The Underlying Problems of Complexity in computing are similar to those in biology
The history of computing
The complexity of hardware, software, and usage models has increased monotonically, not to say
exponentially, from the invention of computers to the explosion of smartphones, to social media, to the Internet of Things (IoT), and now to machine-learning, cryptocurrencies and one day soon to Quantum Computing.
A brief statement
of the problem
-- Complexity in the digital world is
beyond our control, yet computing becomes ever more central to
business and society
The future of computing
-- Several trends in computing will continue to change society:
Four principles of
-- Architectural strategies for
managing cooperation between biological cells emerged more than 500 million
years ago. They are nearly universal in multicellular
organisms. And they all evolved before or coincident with
the emergence of multicellular life. Now webs of cooperating
computers are evolving similar principles.
-- a fundamental
of biological multicellular systems. Unspecialized cells, such as stem cells,
must be kept under control.
-- Although there is a tendency to talk about computers as
general purpose, many computers are quite specialized already. Unfortunate
exceptions happen in cheap Internet of Things devices that therefore invite
receiver, not the sender, determines a message'a meaning
multicellular computing -- code transfer should also be
Issues of loading code and
dealing with interpreted code complicate matters.
individual parts of the system communicate by modifying their
local environment. The modifications become persistent cues
for other elements in the system
-- self is defined by the
body-as-stigmergy-structure, not by the genetic identities
of the cells
-- cues left in persistent stores,
e.g., databases, network structures and Web Services, organize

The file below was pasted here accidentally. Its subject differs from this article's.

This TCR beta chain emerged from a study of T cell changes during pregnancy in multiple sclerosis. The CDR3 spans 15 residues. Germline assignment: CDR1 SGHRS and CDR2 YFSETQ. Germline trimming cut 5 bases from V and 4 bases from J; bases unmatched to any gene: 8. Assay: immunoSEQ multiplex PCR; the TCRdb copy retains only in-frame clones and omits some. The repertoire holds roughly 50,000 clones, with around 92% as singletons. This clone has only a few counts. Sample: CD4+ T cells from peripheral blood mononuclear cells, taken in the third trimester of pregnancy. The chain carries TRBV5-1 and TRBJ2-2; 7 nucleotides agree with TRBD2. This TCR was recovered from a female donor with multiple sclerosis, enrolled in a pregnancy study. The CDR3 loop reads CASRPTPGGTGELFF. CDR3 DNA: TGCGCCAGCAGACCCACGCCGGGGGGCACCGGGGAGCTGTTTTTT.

-- in multicellular computing, the individual
computer must be willing to sacrifice itself for the good of
the larger organism. But old single-cell computing attitudes
that each computer is supreme will die slowly.
the four principles are intertwined
-- the four principles
co-evolved and are interdependent both as abstract architecural
principles and as concrete implimentations within each cell.
-- The evolution from single-cell to multicellular
computing is happening. The Four Principles
can smooth the transition.
-- Dynamic complex systems inevitably become
even more complex. But why? Turns out that's a deep question.
-- Dynamic elements in a system that adapt to
other dynamic elements create positive feedback loops and
-- Once complexity is out of control,
it takes control
The need for
-- both life and computing use encapsulation
to limit unwanted dynamic interactions
parallels between biology and computing
processing, complexity, encapsulation and the evolution toward
-- Cells process information in
order to survive and thrive. How comparable are their processing
capabilities to those of computers?
Background Issues: Emergence and Evolution
-- Complex systems inevitably evolve
multiple levels of complexity which are difficult to understand,
and even more difficult to predict
-- It took more than a dozen
intermediate stages/levels of emergence to evolve
multicellular life, and they all still play a role in everyday
-- The evolution of computing systems
is far shorter than the evolution of life, but now the two are
-- The tradeoff between the richness of possible
interactions and the number of elements required in a system for
emergence to generate new surprises.
Examples of Emergence
-- Some familiar examples in nature (hurricanes, flocks of
birds, and sand dunes), in human affairs (agriculture and
sailing ships), and in the Internet (Google, Facebook, and Twitter).
The evolution of multicellular systems
-- from biofilms (training wheels for multicellularity) to full-blown multicellular life
Evolution, co-evolution and monoculture
-- No matter how hard we try to engineer
complex computing systems, they stubbornly insist upon evolving.
Companion Paper(pdf) 2007
From the 2004 TII/Vanguard Conference on Complexity
From the 2009 University of Birmingham Seminar